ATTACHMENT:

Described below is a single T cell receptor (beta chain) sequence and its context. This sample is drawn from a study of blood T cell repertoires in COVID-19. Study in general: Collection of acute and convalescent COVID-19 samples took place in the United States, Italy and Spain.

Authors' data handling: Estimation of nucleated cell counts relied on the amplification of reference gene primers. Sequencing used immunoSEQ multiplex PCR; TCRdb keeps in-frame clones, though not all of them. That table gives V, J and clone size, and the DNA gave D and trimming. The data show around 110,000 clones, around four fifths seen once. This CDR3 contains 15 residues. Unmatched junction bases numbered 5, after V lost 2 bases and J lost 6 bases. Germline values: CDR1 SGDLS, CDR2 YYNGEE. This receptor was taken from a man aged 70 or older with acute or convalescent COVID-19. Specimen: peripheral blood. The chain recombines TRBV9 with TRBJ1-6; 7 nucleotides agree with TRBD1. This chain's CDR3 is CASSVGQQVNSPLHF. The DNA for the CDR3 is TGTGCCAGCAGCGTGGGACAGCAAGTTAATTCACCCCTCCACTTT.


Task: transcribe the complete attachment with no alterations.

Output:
Described below is a single T cell receptor (beta chain) sequence and its context. This sample is drawn from a study of blood T cell repertoires in COVID-19. Study in general: Collection of acute and convalescent COVID-19 samples took place in the United States, Italy and Spain.

Authors' data handling: Estimation of nucleated cell counts relied on the amplification of reference gene primers. Sequencing used immunoSEQ multiplex PCR; TCRdb keeps in-frame clones, though not all of them. That table gives V, J and clone size, and the DNA gave D and trimming. The data show around 110,000 clones, around four fifths seen once. This CDR3 contains 15 residues. Unmatched junction bases numbered 5, after V lost 2 bases and J lost 6 bases. Germline values: CDR1 SGDLS, CDR2 YYNGEE. This receptor was taken from a man aged 70 or older with acute or convalescent COVID-19. Specimen: peripheral blood. The chain recombines TRBV9 with TRBJ1-6; 7 nucleotides agree with TRBD1. This chain's CDR3 is CASSVGQQVNSPLHF. The DNA for the CDR3 is TGTGCCAGCAGCGTGGGACAGCAAGTTAATTCACCCCTCCACTTT.